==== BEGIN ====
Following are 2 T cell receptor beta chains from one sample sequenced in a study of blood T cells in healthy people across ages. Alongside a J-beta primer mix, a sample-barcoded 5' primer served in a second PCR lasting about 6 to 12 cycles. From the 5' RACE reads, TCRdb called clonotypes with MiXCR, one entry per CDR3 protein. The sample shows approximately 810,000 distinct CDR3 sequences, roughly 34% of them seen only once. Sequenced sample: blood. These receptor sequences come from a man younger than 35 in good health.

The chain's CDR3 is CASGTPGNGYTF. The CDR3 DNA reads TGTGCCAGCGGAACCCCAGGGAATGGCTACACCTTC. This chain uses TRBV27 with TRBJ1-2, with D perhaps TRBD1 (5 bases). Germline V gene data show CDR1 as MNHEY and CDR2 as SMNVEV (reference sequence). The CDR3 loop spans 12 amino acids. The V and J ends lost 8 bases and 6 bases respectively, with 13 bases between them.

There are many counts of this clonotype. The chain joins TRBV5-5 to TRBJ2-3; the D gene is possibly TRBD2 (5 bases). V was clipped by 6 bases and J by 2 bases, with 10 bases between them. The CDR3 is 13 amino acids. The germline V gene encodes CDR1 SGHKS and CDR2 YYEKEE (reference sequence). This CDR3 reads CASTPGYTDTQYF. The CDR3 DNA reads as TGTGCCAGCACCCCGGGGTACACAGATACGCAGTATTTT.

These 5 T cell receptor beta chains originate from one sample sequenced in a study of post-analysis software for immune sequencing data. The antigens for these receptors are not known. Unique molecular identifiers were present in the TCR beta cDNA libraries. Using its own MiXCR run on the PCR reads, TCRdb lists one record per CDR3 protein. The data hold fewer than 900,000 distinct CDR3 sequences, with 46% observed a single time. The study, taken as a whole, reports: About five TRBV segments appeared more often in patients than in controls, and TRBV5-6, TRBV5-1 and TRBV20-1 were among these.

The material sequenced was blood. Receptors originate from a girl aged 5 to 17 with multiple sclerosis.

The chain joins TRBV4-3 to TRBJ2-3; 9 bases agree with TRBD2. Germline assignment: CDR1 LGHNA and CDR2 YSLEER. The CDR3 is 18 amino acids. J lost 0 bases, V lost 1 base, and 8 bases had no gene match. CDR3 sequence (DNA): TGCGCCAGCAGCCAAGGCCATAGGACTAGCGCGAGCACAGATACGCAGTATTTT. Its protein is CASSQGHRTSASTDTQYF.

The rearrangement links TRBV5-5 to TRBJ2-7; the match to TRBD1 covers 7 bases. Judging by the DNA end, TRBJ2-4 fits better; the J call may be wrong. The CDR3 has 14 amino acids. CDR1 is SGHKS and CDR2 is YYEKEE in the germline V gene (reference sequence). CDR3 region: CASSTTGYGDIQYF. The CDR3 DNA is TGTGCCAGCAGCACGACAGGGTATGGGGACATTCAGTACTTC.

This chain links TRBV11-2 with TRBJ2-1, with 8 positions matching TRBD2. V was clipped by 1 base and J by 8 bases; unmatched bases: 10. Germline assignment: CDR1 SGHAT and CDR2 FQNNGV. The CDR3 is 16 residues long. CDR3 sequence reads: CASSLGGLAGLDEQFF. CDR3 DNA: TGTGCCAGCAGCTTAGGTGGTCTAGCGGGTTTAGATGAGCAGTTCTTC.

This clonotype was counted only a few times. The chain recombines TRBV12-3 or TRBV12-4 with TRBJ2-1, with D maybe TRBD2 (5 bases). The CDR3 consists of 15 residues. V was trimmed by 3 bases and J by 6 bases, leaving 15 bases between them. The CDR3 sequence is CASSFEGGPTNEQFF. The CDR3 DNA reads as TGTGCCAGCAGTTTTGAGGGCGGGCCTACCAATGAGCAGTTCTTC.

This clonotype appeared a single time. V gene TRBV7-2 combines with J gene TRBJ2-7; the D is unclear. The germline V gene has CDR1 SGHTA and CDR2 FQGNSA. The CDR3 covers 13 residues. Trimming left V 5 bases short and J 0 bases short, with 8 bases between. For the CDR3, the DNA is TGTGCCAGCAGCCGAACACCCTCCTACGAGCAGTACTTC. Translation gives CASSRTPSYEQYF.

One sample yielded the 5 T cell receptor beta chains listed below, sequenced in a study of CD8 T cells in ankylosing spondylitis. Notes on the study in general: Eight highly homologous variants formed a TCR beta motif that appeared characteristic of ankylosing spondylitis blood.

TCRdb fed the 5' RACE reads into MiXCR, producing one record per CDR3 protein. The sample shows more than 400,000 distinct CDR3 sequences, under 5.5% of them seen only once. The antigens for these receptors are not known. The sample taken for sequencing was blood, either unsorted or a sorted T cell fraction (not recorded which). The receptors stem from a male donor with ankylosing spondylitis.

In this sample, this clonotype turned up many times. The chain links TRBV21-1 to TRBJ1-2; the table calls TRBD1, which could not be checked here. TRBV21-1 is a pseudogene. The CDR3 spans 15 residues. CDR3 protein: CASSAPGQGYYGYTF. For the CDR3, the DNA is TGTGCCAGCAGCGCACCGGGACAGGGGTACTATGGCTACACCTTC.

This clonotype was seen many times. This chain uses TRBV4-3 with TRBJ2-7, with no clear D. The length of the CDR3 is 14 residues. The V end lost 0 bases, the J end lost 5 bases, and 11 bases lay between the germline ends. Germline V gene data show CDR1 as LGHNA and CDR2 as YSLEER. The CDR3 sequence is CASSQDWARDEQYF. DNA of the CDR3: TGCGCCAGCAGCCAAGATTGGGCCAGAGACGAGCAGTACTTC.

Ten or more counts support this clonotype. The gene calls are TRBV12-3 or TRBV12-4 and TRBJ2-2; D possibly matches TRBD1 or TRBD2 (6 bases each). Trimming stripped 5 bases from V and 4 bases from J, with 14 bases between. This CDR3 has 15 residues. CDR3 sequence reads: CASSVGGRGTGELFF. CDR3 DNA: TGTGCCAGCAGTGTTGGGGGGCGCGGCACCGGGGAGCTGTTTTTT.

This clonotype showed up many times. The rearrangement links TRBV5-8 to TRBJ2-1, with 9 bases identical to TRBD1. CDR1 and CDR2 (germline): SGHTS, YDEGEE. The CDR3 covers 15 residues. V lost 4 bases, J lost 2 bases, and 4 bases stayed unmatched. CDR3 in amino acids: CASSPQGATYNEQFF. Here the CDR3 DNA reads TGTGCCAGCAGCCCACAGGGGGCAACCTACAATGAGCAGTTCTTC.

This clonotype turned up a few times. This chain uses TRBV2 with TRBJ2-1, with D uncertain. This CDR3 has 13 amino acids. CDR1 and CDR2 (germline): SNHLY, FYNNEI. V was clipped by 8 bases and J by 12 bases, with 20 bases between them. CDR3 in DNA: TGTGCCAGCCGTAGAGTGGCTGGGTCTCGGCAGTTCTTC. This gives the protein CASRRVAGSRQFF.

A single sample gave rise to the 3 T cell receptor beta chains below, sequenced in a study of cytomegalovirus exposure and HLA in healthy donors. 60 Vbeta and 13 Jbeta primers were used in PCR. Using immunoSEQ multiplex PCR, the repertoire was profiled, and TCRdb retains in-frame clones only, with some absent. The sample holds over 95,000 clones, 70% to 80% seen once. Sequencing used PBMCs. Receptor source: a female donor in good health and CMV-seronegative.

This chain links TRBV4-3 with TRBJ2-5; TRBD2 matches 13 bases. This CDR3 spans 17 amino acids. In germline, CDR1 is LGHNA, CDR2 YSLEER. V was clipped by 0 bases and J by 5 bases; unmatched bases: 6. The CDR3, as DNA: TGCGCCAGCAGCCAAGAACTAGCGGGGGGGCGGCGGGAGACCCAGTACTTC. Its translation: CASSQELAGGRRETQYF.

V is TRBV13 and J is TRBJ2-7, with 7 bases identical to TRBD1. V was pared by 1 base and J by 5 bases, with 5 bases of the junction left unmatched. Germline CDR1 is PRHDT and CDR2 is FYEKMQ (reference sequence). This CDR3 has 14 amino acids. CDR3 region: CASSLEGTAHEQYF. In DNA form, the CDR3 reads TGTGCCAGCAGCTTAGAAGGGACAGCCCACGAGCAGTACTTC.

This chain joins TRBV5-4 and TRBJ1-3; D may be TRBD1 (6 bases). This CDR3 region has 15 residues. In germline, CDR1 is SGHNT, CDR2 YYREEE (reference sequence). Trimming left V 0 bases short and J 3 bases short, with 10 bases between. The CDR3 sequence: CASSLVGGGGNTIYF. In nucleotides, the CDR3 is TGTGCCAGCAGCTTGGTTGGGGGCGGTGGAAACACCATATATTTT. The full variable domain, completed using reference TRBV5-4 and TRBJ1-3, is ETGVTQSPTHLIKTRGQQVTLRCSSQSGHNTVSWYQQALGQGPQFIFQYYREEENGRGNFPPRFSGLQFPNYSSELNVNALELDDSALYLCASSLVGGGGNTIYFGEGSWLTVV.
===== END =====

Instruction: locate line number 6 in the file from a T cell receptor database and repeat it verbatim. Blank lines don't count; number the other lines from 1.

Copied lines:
The chain joins TRBV4-3 to TRBJ2-3; 9 bases agree with TRBD2. Germline assignment: CDR1 LGHNA and CDR2 YSLEER. The CDR3 is 18 amino acids. J lost 0 bases, V lost 1 base, and 8 bases had no gene match. CDR3 sequence (DNA): TGCGCCAGCAGCCAAGGCCATAGGACTAGCGCGAGCACAGATACGCAGTATTTT. Its protein is CASSQGHRTSASTDTQYF.